Workers’ Day turned into ‘Slave Day’

Source: Workers’ Day turned into ‘Slave Day’ –Newsday Zimbabwe

In separate interviews, workers’ unions said the commemorations had lost their yesteryear lustre as employees live from hand to mouth.

UNIONS representing workers across the country have concurred that Workers’ Day has turned into “Slave Day commemorations” because of poor pay and working conditions.

May 1 was first designated as an international labour day by the International Socialist Congress in 1889, and it was subsequently made a holiday.

In separate interviews, workers’ unions said the commemorations had lost their yesteryear lustre as employees live from hand to mouth.

Zimbabwe Congress for Trade Unions (ZCTU) national organiser, Michael Kandukutu, said workers had nothing to celebrate.

“We used to have Workers Day celebrations maybe 15 years ago but now it is just commemorations of employees’ problems. It is a lamentation day for workers’ problems,” Kandukutu said.

“Working has failed to transform the lives of workers. We have workers who cannot afford what they are producing.”

Progressive Teachers Union of Zimbabwe secretary-general Raymond Majongwe said the government had abandoned teachers.

“As far as we are concerned salaries have gone down, conditions of service have not improved and it’s indeed an insult to us,” he said“As far as we are concerned, May Day is a day we are supposed to celebrate, but we cannot celebrate slavery.”

Zimbabwe Union of Journalists secretary-general Perfect Hlongwane said scribes had been turned into beggars.

“It’s a pity that journalists should be celebrating Workers Day, a day we look back and take stock or what has been achieved but if you do a scan of the environment or what is obtaining on the ground you will realise that journalists are some of the people who are least paid in the country,” Hlongwane said.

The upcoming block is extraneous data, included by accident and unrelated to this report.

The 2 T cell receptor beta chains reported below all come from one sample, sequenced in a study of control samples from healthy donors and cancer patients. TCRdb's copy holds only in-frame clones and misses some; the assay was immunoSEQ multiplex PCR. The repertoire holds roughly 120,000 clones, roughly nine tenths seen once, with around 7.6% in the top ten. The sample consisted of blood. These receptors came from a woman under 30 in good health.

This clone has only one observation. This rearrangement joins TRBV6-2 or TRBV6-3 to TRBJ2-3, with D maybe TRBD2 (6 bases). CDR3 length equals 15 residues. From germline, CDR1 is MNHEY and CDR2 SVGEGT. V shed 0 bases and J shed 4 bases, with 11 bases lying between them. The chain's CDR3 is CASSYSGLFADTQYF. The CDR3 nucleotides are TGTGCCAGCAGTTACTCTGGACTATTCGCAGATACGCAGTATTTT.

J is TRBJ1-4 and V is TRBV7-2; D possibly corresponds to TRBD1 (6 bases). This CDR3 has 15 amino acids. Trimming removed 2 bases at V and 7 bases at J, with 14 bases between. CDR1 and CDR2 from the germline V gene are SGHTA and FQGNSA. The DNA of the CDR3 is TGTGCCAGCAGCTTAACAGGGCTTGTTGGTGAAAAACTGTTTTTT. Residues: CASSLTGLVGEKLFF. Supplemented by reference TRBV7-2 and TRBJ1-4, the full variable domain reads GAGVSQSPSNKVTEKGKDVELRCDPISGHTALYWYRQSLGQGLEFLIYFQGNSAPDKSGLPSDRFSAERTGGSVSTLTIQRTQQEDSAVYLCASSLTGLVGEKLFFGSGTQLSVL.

“This has taken away professionalism that we are supposed to see in the sector. It is sad that nothing is being done to fix the issue of remuneration.”

Zimbabwe Confederation of Public Sector Trade Unions chairperson, David Dzatsunga, said government workers had become a laughing stock.

“In other countries when you are in public service, working for the government you are up there in terms of earnings but in Zimbabwe it’s different, we have become a laughing stock,” Dzatsunga said.

Zimbabwe Association for Doctors for Human Rights (ZADHR) said: “In commemorating this day, ZADHR laments the state of our public health delivery system and the exposure of health professionals to harm in their line of duty.

“For years, health workers in Zimbabwe have clamoured for a healthy service and healthy workplace that promote and protect their rights through strengthening infection control protocols and associated provisions for infection control such as personal protective equipment.”

The Federation of Zimbabwe Educators Unions (FOZEU)  urged unions to forge a united front in the fight for better wages for all workers.

“FOZEU, therefore, calls for the immediate creation of a viable alternative platform genuinely representing the hopes and aspirations of workers.

Progressive unions in and outside the ZCTU are urged to come together and create a genuine labour centre for the workers of Zimbabwe and give the workers another fighting chance,” FOZEU said.

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